Physics Alumnus Presents at Conferences, Publishes Research in “Nature Physics” and Pursues Doctorate Degree at Purdue University
Pursuing an education in physics has given James Nakamura the opportunity to present at conferences in both France and Japan, have his work published in Nature Physics while earning his doctorate degree at Purdue University, and solidify his career goal as a research scientist.
Nakamura graduated from Auburn University with his undergraduate degree as a double-major in physics and chemical engineering in 2014. He is currently at Purdue University earning his Ph.D. in physics.
With two areas of concentration, why did he continue to pursue an education in physics?
“I want to have a career where I am constantly learning new things and being challenged to solve problems, and research is one of the best areas to do that,” Nakamura explained. “A graduate degree in physics provides the foundation to develop a more profound understanding of quantum mechanics and relativity.”
At Purdue University, he is studying electron phases of matter.
“Normal phases of matter include solids, liquids, and gases. At very low temperatures and under various conditions, electrons can also form these phases and more exotic phases with topological ordering,” Nakamura stated. “I study the quantum Hall effect which occurs when an electron system is cooled to very low temperatures and put into an extremely strong magnetic field.”
In the lab setting, he sets-up instruments to achieve the low temperatures required for experiments and configures equipment for electronic measurements.
“I have learned an incredible amount through my research, and I love that there’s always some new problem to solve or challenge to overcome in order to keep the work moving forward,” Nakamura shared.
He has moved forward with his career goal as a research scientist, although he did not always start out that way.
“In elementary school, I was more interested in art and writing than math and science,” Nakamura said. “I was drawn to introductory algebra in middle school and that in turn drew me into science.”
His passion for science has helped him develop a solid foundation for his career. While at Purdue University, Nature Physics published a paper on the experiment measuring interference and fractional quasiparticles.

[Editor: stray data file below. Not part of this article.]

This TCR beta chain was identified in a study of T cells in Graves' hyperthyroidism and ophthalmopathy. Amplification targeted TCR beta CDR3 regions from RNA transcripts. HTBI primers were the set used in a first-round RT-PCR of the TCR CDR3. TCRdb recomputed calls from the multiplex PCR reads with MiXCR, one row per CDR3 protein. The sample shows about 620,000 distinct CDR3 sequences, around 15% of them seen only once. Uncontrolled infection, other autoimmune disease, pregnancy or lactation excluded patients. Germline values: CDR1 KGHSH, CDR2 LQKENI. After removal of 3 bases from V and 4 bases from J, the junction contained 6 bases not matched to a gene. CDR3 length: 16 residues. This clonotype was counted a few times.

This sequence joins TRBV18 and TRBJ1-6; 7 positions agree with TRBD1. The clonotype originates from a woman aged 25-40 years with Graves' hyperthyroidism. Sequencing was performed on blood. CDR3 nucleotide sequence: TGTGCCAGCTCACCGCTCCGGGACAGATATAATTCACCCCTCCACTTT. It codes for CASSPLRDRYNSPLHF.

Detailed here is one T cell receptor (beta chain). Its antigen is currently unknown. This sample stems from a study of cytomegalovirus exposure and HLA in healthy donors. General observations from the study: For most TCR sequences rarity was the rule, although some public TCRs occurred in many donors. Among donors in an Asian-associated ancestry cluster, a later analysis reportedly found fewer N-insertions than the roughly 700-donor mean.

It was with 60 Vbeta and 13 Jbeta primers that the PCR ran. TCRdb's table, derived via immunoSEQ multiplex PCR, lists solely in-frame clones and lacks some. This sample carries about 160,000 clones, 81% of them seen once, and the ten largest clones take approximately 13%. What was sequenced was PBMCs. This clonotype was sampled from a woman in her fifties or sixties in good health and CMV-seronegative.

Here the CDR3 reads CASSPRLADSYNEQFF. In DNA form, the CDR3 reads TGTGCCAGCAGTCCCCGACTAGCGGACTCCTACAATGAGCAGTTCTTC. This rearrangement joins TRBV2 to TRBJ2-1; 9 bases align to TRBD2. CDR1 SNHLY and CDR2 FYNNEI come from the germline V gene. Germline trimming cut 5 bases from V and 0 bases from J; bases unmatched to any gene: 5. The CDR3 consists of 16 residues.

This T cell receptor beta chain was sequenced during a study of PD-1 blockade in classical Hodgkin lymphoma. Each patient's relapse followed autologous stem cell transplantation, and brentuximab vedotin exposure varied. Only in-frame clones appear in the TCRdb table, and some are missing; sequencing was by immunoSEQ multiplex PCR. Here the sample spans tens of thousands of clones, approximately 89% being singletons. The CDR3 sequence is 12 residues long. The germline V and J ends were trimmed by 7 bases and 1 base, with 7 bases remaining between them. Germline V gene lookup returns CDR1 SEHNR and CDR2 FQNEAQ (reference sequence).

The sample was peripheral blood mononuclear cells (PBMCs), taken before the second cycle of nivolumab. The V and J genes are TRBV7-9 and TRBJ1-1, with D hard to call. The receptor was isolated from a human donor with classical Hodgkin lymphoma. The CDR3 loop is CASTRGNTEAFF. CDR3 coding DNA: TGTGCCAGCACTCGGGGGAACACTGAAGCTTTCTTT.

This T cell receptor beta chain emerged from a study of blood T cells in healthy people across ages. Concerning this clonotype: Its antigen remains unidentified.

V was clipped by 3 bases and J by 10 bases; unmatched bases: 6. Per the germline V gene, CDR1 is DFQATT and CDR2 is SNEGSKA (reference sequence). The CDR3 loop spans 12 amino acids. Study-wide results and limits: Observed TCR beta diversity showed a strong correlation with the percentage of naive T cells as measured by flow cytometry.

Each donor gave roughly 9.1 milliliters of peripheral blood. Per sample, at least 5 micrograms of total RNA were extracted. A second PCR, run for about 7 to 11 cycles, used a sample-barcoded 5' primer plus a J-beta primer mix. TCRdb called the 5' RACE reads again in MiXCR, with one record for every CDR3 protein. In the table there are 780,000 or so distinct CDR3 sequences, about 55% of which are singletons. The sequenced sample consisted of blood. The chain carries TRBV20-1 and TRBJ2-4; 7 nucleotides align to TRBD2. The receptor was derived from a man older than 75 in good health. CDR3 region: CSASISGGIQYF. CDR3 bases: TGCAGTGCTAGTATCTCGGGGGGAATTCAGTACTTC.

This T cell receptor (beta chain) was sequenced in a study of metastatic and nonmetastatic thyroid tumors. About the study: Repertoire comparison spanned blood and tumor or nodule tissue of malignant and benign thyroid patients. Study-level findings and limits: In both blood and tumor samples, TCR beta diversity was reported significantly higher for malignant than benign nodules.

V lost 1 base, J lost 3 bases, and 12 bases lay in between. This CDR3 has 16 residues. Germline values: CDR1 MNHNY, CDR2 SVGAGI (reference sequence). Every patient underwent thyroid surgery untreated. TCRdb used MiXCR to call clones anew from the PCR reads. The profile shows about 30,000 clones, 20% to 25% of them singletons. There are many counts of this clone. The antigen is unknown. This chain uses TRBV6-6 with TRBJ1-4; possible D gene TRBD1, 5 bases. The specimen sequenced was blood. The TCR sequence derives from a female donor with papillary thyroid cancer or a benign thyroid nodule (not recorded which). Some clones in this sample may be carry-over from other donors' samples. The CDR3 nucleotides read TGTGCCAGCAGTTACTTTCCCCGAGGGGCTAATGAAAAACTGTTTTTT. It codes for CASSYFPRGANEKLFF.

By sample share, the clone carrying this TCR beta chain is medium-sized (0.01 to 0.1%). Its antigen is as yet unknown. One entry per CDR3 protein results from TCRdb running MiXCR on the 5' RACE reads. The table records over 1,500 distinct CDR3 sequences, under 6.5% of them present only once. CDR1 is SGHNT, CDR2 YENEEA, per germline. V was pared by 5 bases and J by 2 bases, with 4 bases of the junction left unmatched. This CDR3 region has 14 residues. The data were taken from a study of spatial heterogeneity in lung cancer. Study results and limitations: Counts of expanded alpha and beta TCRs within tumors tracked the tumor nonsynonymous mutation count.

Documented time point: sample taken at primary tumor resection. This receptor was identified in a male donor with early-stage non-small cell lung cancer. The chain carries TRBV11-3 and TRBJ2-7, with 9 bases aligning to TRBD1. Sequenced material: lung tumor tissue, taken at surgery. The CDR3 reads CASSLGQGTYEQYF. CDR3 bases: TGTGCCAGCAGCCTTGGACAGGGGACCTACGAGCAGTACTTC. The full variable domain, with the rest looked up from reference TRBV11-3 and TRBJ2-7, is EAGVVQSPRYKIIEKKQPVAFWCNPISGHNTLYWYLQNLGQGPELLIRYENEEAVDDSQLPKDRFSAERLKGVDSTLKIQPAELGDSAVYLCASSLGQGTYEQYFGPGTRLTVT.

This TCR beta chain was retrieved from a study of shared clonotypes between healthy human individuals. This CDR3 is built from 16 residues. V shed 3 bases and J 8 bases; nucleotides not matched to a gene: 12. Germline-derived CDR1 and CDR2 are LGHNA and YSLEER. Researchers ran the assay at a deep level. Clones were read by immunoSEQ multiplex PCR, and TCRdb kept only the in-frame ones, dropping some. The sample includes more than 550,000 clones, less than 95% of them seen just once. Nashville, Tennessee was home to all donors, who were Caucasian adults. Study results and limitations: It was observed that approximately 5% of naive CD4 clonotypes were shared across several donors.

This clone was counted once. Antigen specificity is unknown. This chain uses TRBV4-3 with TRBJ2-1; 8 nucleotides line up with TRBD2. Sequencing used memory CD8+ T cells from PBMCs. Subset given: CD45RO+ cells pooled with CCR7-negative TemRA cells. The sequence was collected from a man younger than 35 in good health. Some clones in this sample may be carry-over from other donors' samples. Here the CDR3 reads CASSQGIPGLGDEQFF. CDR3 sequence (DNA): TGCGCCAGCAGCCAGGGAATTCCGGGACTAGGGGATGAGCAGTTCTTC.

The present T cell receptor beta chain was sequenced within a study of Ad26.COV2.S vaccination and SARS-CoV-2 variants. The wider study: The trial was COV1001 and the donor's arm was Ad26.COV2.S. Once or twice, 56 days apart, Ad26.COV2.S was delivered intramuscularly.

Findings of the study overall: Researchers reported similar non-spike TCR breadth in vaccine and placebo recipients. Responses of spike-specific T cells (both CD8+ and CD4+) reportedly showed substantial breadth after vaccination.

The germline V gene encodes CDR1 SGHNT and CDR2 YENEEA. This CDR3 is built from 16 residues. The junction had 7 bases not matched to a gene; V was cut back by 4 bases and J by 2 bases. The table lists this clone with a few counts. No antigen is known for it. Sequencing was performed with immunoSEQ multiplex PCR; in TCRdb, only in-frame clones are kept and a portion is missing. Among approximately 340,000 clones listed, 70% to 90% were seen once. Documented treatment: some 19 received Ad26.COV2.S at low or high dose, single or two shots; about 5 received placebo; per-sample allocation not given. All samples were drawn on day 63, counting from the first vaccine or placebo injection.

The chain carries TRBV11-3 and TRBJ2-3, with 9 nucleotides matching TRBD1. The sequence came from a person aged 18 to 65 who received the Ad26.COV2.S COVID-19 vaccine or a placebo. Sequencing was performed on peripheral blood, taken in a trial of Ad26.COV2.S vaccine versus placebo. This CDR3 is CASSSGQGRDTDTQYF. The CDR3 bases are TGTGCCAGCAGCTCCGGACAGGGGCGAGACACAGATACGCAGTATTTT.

“Getting a paper in a high-impact journal was exciting and significant for my career as a researcher,” he said.
Nakamura also given talks at the APS March Meeting in Boston, QT2DS-III in France, and ISNTT in Japan.
His advice to future who might be considering a career in physics is to participate in undergraduate research.
“Being exposed to undergraduate research will get you into the mindset of what research is like and provide invaluable experience,” Nakamura explained. “Don’t worry about the subject that you are working in since it is totally fine to switch to a different subject entirely for your doctorate degree. The most valuable part is the jumping into the research mindset.”
What advice would he give himself if he could go back and do so an undergraduate?
“I would encourage myself to work and connect with people more often,” he stated. “I’ve always been the type of person that tries to solve everything on my own, but I realize how valuable connections are for learning new things and future career opportunities.”
Nakamura is making sure he schedules time to connect with other members of his research group and even has set-up a weekly journal club to review and discuss recent papers in the field.
“The absolute best way to get started in a career in research is to earn your Ph.D.,” he said.
Nakamura is earning his doctorate degree and then anticipates completing a post-doctoral position at a national lab after he graduates. Then, he wants to embark his long-term goal as a research scientist.
“I wanted to pursue a career at the intersection of physics and technology,” Nakamura shared.
His journey is just taking off and his future as a research scientist is accelerating quickly past the intersection of physics and technology.
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